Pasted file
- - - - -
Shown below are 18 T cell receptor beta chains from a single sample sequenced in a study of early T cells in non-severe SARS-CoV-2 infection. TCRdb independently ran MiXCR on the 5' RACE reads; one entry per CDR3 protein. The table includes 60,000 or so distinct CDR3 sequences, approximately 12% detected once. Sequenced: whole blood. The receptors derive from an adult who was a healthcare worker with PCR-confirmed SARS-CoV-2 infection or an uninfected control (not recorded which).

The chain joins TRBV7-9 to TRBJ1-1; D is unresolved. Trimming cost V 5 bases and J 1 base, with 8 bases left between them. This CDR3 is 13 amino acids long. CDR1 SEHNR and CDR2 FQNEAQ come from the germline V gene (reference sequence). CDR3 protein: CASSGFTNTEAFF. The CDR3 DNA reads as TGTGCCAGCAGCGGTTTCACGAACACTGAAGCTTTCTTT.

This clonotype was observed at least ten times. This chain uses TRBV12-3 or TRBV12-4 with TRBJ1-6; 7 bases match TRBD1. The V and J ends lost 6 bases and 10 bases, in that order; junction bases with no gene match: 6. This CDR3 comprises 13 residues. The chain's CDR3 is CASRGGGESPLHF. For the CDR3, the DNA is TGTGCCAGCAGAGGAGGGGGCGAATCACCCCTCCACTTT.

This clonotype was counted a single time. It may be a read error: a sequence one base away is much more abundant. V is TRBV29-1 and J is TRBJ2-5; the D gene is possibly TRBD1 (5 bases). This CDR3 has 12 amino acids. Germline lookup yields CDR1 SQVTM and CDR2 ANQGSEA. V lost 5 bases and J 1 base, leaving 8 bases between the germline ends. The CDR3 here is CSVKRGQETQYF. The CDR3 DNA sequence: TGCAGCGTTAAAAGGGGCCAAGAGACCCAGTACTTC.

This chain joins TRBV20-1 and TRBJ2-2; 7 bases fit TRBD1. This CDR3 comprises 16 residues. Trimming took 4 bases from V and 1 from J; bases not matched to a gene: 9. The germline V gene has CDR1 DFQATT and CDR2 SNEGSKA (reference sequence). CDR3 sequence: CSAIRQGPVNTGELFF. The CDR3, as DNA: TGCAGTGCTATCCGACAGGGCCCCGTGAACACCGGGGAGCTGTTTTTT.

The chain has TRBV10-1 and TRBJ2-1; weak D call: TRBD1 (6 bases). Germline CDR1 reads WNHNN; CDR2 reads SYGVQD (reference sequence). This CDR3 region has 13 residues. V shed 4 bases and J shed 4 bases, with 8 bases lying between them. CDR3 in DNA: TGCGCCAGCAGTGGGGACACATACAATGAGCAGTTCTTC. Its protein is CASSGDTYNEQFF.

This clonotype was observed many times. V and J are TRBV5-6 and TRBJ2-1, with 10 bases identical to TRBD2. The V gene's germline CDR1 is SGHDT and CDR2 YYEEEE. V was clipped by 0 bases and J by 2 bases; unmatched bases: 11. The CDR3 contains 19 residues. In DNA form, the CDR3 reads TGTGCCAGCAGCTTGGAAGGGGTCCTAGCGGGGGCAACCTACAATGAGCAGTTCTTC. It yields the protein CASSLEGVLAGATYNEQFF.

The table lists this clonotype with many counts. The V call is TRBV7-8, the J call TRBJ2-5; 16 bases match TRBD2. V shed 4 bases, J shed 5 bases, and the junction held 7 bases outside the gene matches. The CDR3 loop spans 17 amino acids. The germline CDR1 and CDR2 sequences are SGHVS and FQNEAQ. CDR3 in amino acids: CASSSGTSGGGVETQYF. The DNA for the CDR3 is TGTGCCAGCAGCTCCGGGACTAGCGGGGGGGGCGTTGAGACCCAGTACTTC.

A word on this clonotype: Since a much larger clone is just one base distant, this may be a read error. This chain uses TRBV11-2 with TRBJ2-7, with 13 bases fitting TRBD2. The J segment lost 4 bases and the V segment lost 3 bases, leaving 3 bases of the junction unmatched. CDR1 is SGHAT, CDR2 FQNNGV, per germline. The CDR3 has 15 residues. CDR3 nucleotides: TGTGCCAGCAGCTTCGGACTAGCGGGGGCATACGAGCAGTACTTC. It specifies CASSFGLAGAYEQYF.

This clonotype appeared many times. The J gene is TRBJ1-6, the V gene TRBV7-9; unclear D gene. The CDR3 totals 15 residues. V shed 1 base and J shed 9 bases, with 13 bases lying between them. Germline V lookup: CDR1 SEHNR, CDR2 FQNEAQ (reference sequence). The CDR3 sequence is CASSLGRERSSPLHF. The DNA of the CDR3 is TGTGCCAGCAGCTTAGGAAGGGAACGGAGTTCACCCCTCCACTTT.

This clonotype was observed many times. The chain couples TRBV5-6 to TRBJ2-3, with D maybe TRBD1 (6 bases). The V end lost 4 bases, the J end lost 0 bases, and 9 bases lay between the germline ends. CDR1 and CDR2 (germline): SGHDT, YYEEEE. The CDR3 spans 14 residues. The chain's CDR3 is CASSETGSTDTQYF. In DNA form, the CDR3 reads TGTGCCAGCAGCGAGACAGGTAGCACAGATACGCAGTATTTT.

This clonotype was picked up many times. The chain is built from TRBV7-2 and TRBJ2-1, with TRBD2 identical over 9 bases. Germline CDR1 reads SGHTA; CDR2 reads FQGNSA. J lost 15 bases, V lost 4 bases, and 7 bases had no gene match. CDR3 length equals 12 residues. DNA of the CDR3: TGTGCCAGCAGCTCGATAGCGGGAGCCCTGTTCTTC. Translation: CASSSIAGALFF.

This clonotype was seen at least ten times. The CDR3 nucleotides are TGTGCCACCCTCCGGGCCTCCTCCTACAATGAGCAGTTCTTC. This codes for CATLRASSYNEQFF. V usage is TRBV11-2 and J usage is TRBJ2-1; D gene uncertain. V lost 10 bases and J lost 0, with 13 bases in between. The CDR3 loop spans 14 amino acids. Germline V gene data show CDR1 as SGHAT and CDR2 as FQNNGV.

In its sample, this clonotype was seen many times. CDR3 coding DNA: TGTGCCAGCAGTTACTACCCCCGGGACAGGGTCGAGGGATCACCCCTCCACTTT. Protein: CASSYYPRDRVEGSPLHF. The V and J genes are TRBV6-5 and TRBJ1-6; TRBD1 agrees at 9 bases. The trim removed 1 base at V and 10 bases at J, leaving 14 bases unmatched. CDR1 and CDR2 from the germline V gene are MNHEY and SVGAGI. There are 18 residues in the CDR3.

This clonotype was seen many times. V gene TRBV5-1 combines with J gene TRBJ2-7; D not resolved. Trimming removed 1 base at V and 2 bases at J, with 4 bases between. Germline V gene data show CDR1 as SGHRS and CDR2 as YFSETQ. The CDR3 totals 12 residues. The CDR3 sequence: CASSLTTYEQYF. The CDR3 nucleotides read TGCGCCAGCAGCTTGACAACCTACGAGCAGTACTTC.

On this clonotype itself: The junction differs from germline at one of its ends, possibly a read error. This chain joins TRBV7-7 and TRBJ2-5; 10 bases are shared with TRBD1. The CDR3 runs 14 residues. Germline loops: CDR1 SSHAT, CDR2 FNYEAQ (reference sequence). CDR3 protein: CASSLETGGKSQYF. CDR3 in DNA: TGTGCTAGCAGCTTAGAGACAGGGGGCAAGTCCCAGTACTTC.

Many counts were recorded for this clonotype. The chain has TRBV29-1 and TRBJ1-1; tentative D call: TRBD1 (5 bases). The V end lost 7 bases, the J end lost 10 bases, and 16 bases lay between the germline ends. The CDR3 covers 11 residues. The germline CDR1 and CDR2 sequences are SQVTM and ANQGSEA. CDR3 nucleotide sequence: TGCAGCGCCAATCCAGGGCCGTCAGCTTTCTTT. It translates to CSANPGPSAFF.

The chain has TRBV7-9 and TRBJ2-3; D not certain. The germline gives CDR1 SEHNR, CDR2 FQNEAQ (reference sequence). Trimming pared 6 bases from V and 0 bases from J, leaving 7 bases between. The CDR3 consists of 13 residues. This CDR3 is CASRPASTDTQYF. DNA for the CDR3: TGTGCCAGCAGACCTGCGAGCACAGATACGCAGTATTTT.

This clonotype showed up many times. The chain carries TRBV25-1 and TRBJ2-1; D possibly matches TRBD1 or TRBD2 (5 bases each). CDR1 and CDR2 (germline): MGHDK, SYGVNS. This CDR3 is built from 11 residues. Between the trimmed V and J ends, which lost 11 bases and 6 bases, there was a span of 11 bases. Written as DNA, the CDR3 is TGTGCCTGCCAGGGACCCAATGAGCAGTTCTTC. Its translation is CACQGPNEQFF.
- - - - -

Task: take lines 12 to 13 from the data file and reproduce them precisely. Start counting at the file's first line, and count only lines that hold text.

This clonotype was picked up many times. The chain is built from TRBV7-2 and TRBJ2-1, with TRBD2 identical over 9 bases. Germline CDR1 reads SGHTA; CDR2 reads FQGNSA. J lost 15 bases, V lost 4 bases, and 7 bases had no gene match. CDR3 length equals 12 residues. DNA of the CDR3: TGTGCCAGCAGCTCGATAGCGGGAGCCCTGTTCTTC. Translation: CASSSIAGALFF.

This clonotype was seen at least ten times. The CDR3 nucleotides are TGTGCCACCCTCCGGGCCTCCTCCTACAATGAGCAGTTCTTC. This codes for CATLRASSYNEQFF. V usage is TRBV11-2 and J usage is TRBJ2-1; D gene uncertain. V lost 10 bases and J lost 0, with 13 bases in between. The CDR3 loop spans 14 amino acids. Germline V gene data show CDR1 as SGHAT and CDR2 as FQNNGV.